New York City Vertical Farm

Status: 3rd Prize

Team: Atelier187 (Osman Hacioglu, Ali Dulger, Fatos Basaran, Nurdan Karagunlu, Tarik Keskin)

"The High Line, in collaboration with field operations, is a new 1.5-mile long public park built on an abandoned elevated railroad stretching from the meatpacking district to the hudson rail yards in manhattan.Inspired by the melancholic, unruly beauty of this postindustrial ruin, where nature has reclaimed a once vital piece of urban infrastructure, the new park interprets its inheritance.It translates the biodiversity that took root after it fell into ruin in a string of site-specific urban microclimates along the stretch of railway that include sunny, shady, wet, dry, windy, and sheltered spaces.Through a strategy of agri-tecture, part agriculture, part architecture. The high line surface is digitized into discrete units of paving and panting which are assembled along the 1.5 miles into a variety of gradients from 100% paving to 100% soft, richly vegetated biotopes.The paving system consists of individual pre-cast concrete planks with open joints to encourage emergent growth like wild grass through cracks in the sidewalk.The long paving units have tapered ends that comb into planting beds creating a textured, ‘pathless’ landscape where the public can meander in unscripted ways.The park accommodates the wild, the cultivated, the intimates, and the social. Access points are durational experiences designed to prolong the transition from the frenetic pace of city streets to the slow otherworldly landscape above."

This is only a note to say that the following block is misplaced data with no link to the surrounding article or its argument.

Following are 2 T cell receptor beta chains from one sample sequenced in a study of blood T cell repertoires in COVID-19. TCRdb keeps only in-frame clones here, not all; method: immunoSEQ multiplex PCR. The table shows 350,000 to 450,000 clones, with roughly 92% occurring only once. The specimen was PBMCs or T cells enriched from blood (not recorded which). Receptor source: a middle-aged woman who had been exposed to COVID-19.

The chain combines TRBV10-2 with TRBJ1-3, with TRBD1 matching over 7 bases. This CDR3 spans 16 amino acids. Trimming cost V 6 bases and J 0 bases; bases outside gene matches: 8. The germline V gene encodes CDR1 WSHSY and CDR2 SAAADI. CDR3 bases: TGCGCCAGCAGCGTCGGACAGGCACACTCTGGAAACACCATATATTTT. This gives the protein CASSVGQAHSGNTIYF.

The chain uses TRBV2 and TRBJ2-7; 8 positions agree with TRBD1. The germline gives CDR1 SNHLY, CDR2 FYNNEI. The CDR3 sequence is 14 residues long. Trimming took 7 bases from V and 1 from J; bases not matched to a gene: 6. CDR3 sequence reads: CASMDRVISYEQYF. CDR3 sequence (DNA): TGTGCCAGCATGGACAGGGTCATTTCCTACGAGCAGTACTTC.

Diller&Scofidio + Renfro

New York City's demand for fresh fruit and vegetables is increasing, as do most of the metropolitan areas in the world. Instead of importing goods from other states, which dramatically increases the prices because of transportation and logistics expenses, a more sustainable and practical solution is proposed. That is, using empty lots for better purposes, such as the vertical farming concept. This concept will obviously be more popular and broad in the future, especially in metropolitan areas in the world.

The site determined by AWR Competitions is currently being used a parking lot, adjacent to The High Line. Main entrance of the structure connects with The High Line by a bridge, and interior structure and design continues to carry chips and marks from The High Line and Manhattan's urban texture. To maximize the sustainability features, much of the materials on the outer side are recovered junk metal plates, railroad ties and solar panels.
On the farming floors, pivoted solar panels are used to let the sunlight in or block it to create suitable environement for different plant species. When faced towards sun, they create electricty, and when not, they block the sunlight and the heat. This also helps to the natural ventilation and cuts the expenses for HVAC units. On the rooftop, rain water is collected and used for watering of the plants below. With all these integrities, not only does the project offers local and organic farming to the habitants of the city -and the residents of the building itself-, but also a near-zero energy consumption and CO2 release.